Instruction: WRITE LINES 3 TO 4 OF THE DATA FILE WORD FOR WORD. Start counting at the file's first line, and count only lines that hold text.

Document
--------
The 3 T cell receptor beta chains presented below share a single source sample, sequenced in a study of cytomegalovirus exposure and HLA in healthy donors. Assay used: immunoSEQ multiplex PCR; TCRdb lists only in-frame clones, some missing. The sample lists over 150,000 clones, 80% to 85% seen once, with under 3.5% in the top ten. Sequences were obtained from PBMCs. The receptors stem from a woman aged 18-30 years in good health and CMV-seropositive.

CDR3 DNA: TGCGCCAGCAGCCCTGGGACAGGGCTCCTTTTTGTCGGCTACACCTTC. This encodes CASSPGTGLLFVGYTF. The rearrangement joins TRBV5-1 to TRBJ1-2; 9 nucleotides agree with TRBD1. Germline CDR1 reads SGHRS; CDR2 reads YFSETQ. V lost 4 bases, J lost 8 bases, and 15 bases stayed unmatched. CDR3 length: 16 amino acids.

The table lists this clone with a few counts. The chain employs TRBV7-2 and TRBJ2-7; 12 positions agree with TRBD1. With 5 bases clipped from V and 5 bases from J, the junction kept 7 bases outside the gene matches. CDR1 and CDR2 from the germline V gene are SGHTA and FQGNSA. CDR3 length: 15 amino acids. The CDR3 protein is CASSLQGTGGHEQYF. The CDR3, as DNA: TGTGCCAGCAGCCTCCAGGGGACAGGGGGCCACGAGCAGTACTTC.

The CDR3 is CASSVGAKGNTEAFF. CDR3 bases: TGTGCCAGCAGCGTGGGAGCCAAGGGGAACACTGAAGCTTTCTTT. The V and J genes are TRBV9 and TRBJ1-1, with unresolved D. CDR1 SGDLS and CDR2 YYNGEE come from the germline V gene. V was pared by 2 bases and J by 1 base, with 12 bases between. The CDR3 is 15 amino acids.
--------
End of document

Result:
The table lists this clone with a few counts. The chain employs TRBV7-2 and TRBJ2-7; 12 positions agree with TRBD1. With 5 bases clipped from V and 5 bases from J, the junction kept 7 bases outside the gene matches. CDR1 and CDR2 from the germline V gene are SGHTA and FQGNSA. CDR3 length: 15 amino acids. The CDR3 protein is CASSLQGTGGHEQYF. The CDR3, as DNA: TGTGCCAGCAGCCTCCAGGGGACAGGGGGCCACGAGCAGTACTTC.

The CDR3 is CASSVGAKGNTEAFF. CDR3 bases: TGTGCCAGCAGCGTGGGAGCCAAGGGGAACACTGAAGCTTTCTTT. The V and J genes are TRBV9 and TRBJ1-1, with unresolved D. CDR1 SGDLS and CDR2 YYNGEE come from the germline V gene. V was pared by 2 bases and J by 1 base, with 12 bases between. The CDR3 is 15 amino acids.